Programmatically manage bundle fields with ConfigurableFieldManager

1 minute read

Drupal’s ORM and Field API is rather powerful, but it can be a bear to understand after entities and their fields are initially installed. If you’re writing a custom entity type, its base fields are pulled from ContentEntityInterface::baseFieldDefinitions(). Bundle fields can either be added through the field_ui module’s interface or programmatically with entity module’s bundle plugins.

What if you want to add or edit fields after the fact? Drupal’s documentation covers adding and editing base fields, but bundle fields are different still.

This blog post exists simply to call your attention to Commerce module’s excellent ConfigurableFieldManager, which is not at all Commerce-specific. Use it to update bundle fields, either as part of an update hook or in a one-off if you’re working in custom code that does not require an upgrade path:


use Drupal\Core\Field\FieldStorageDefinitionInterface;
use Drupal\entity\BundleFieldDefinition;

$field_storage_definition = BundleFieldDefinition::create('commerce_remote_id')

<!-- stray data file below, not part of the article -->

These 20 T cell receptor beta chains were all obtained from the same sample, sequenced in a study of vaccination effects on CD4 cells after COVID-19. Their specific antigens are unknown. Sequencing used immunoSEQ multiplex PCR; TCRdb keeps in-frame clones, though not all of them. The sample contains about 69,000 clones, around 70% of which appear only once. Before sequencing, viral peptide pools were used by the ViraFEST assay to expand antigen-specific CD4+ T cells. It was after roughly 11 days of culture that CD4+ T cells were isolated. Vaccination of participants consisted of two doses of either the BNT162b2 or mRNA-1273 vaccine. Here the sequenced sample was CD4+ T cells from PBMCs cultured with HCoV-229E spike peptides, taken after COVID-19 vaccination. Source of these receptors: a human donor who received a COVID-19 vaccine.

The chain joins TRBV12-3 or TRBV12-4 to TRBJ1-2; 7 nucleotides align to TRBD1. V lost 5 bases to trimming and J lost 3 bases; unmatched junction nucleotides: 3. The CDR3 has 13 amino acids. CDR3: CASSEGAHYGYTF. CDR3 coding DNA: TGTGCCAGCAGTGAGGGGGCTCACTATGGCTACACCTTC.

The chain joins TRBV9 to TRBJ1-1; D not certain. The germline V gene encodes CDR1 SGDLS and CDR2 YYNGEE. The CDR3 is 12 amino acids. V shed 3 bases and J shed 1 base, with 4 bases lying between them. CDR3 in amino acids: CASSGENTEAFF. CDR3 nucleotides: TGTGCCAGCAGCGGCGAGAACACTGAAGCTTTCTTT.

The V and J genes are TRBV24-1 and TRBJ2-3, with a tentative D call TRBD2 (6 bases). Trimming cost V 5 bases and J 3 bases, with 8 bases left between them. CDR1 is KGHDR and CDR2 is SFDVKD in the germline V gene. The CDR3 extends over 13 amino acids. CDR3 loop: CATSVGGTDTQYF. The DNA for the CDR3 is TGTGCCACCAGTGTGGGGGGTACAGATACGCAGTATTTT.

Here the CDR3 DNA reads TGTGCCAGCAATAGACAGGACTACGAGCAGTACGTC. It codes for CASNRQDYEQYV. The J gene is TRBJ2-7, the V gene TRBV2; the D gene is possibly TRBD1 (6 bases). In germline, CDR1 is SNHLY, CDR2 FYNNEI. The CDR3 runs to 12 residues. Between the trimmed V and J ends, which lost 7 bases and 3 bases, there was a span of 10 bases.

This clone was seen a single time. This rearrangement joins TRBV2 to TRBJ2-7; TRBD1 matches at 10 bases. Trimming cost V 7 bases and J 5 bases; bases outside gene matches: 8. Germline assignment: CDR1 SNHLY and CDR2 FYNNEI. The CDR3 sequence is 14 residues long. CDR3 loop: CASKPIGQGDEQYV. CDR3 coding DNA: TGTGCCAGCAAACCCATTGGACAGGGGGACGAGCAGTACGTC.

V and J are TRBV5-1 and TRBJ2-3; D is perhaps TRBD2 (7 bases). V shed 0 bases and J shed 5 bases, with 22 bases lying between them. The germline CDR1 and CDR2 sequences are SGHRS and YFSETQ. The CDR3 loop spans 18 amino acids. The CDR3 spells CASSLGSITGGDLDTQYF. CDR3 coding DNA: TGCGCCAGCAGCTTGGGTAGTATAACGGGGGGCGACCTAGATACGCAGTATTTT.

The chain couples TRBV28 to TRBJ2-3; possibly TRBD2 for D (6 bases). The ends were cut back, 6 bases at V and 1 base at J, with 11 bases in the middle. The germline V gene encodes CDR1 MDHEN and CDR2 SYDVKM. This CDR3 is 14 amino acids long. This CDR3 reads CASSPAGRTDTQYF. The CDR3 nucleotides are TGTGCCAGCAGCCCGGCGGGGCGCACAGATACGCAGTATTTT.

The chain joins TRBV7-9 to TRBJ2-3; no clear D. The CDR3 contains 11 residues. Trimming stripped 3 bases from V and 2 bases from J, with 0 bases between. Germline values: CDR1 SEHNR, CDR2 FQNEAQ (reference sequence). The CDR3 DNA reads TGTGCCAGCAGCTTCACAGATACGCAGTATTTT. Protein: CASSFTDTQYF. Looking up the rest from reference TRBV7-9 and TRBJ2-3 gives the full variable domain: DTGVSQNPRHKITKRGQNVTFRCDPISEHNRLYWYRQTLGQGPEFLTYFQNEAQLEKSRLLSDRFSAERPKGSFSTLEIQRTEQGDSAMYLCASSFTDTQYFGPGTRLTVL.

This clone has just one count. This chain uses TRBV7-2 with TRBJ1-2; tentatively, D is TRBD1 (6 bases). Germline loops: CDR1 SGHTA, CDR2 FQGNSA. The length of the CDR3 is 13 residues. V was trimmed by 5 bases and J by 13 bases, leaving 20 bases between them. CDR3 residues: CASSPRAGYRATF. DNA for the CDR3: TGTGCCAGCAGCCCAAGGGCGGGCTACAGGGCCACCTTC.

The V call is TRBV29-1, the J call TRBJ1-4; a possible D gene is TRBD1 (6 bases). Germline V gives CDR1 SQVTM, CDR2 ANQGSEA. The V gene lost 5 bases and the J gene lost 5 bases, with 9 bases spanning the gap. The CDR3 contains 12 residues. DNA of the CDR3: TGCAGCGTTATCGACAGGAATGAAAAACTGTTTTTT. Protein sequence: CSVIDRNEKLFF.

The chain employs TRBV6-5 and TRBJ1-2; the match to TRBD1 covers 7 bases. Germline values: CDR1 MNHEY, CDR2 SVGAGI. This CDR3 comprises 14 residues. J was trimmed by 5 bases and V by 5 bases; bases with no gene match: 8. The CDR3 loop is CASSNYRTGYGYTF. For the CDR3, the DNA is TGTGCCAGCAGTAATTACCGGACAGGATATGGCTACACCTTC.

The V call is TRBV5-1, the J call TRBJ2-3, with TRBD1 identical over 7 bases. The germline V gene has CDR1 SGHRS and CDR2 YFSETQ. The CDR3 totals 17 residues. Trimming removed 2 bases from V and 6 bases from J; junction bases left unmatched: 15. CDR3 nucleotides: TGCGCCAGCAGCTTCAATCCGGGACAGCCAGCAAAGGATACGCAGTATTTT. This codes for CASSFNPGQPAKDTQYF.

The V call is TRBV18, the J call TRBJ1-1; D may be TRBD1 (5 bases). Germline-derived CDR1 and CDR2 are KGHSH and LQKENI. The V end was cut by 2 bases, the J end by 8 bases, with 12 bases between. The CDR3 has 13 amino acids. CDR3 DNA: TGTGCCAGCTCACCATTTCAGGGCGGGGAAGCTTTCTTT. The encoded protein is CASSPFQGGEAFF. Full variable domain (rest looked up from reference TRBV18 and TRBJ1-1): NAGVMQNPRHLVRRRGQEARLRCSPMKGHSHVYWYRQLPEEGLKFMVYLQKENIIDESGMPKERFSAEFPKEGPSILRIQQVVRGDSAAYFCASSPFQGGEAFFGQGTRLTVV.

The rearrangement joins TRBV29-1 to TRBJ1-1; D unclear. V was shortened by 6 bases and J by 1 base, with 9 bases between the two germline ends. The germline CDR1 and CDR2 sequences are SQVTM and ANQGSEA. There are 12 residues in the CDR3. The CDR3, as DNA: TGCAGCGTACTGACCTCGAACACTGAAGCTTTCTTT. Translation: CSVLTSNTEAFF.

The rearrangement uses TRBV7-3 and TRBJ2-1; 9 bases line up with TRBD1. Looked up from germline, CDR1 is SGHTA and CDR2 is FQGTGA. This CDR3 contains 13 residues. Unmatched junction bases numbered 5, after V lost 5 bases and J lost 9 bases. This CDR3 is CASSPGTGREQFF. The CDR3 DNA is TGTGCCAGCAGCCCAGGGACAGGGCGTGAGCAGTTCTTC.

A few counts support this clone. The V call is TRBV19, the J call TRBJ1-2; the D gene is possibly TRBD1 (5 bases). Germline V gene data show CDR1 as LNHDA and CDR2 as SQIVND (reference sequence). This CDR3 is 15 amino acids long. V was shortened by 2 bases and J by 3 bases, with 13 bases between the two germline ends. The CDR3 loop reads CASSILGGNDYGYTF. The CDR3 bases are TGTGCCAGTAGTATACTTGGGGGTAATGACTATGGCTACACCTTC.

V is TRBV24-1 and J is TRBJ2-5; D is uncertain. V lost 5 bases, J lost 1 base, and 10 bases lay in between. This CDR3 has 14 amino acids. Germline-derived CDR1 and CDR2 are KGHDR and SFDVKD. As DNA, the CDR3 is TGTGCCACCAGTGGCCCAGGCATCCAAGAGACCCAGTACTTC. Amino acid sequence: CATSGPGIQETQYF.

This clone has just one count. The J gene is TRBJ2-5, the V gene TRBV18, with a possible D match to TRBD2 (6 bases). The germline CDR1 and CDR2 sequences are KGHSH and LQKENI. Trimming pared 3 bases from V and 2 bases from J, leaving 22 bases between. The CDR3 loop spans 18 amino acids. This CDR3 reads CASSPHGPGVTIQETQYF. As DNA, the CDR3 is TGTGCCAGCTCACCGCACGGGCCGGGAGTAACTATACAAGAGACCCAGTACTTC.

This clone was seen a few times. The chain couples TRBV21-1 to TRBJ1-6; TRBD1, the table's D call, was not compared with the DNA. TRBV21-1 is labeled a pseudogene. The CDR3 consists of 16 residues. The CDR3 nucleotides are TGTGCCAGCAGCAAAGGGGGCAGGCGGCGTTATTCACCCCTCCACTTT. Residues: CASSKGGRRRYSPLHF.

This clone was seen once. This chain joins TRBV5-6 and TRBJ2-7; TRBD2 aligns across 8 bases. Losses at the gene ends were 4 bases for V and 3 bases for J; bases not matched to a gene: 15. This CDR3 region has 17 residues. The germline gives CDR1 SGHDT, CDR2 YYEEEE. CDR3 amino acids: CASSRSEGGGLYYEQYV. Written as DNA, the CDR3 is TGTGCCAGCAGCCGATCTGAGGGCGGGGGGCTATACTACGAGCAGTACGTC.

->setLabel('Remote ID')
  ->setDisplayConfigurable('form', FALSE)
  ->setDisplayConfigurable('view', FALSE);

/** @var \Drupal\commerce\ConfigurableFieldManagerInterface $configurableFieldManager */
$configurableFieldManager = \Drupal::service('commerce.configurable_field_manager');


There’s an issue to bring this code into Entity API module, but there’s no need to wait.

This great little helper service follows in a fine tradition of Commerce-born enhancements to the Entity API. I’ve found clever uses for the Entity Traits pattern in projects, for instance. The above example also leverages Commerce Core’s remote ID field type, applicable in many non-commerce applications.

Work smarter, not harder!

(Funny story about that mindset: I once was being introduced to a company’s staff after joining as a consultant, and I included “An advocate for working smarter, not harder” in my slide deck. Management took it out. I don’t work there anymore. They apparently liked working harder for its own sake.)